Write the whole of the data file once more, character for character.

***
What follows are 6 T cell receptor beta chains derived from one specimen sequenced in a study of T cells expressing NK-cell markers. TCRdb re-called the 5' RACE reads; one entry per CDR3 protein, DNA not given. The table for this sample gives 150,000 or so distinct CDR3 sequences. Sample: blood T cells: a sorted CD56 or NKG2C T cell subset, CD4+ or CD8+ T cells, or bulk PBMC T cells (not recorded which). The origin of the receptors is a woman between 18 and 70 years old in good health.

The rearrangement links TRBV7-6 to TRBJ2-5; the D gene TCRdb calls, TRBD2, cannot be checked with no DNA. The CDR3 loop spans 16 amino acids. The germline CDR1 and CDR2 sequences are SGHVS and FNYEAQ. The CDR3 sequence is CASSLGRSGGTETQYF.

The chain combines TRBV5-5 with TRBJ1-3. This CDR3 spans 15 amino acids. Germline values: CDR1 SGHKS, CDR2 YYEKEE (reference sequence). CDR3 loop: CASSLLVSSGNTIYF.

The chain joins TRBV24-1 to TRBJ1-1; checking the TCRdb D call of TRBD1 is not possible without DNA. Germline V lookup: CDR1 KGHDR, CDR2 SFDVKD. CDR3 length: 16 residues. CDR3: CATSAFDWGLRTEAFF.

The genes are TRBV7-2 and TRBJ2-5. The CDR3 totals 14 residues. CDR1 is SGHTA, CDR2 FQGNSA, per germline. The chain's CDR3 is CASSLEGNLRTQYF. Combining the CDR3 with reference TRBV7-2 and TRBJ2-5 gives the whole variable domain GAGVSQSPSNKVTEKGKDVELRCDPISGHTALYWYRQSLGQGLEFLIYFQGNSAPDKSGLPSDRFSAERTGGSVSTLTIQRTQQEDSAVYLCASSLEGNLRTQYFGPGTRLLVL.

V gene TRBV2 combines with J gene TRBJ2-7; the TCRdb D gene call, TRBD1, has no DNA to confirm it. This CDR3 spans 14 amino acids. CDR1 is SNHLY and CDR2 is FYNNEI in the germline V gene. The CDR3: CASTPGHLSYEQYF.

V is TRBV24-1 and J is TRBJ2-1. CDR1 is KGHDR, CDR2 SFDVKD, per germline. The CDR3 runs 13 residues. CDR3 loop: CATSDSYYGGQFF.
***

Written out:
What follows are 6 T cell receptor beta chains derived from one specimen sequenced in a study of T cells expressing NK-cell markers. TCRdb re-called the 5' RACE reads; one entry per CDR3 protein, DNA not given. The table for this sample gives 150,000 or so distinct CDR3 sequences. Sample: blood T cells: a sorted CD56 or NKG2C T cell subset, CD4+ or CD8+ T cells, or bulk PBMC T cells (not recorded which). The origin of the receptors is a woman between 18 and 70 years old in good health.

The rearrangement links TRBV7-6 to TRBJ2-5; the D gene TCRdb calls, TRBD2, cannot be checked with no DNA. The CDR3 loop spans 16 amino acids. The germline CDR1 and CDR2 sequences are SGHVS and FNYEAQ. The CDR3 sequence is CASSLGRSGGTETQYF.

The chain combines TRBV5-5 with TRBJ1-3. This CDR3 spans 15 amino acids. Germline values: CDR1 SGHKS, CDR2 YYEKEE (reference sequence). CDR3 loop: CASSLLVSSGNTIYF.

The chain joins TRBV24-1 to TRBJ1-1; checking the TCRdb D call of TRBD1 is not possible without DNA. Germline V lookup: CDR1 KGHDR, CDR2 SFDVKD. CDR3 length: 16 residues. CDR3: CATSAFDWGLRTEAFF.

The genes are TRBV7-2 and TRBJ2-5. The CDR3 totals 14 residues. CDR1 is SGHTA, CDR2 FQGNSA, per germline. The chain's CDR3 is CASSLEGNLRTQYF. Combining the CDR3 with reference TRBV7-2 and TRBJ2-5 gives the whole variable domain GAGVSQSPSNKVTEKGKDVELRCDPISGHTALYWYRQSLGQGLEFLIYFQGNSAPDKSGLPSDRFSAERTGGSVSTLTIQRTQQEDSAVYLCASSLEGNLRTQYFGPGTRLLVL.

V gene TRBV2 combines with J gene TRBJ2-7; the TCRdb D gene call, TRBD1, has no DNA to confirm it. This CDR3 spans 14 amino acids. CDR1 is SNHLY and CDR2 is FYNNEI in the germline V gene. The CDR3: CASTPGHLSYEQYF.

V is TRBV24-1 and J is TRBJ2-1. CDR1 is KGHDR, CDR2 SFDVKD, per germline. The CDR3 runs 13 residues. CDR3 loop: CATSDSYYGGQFF.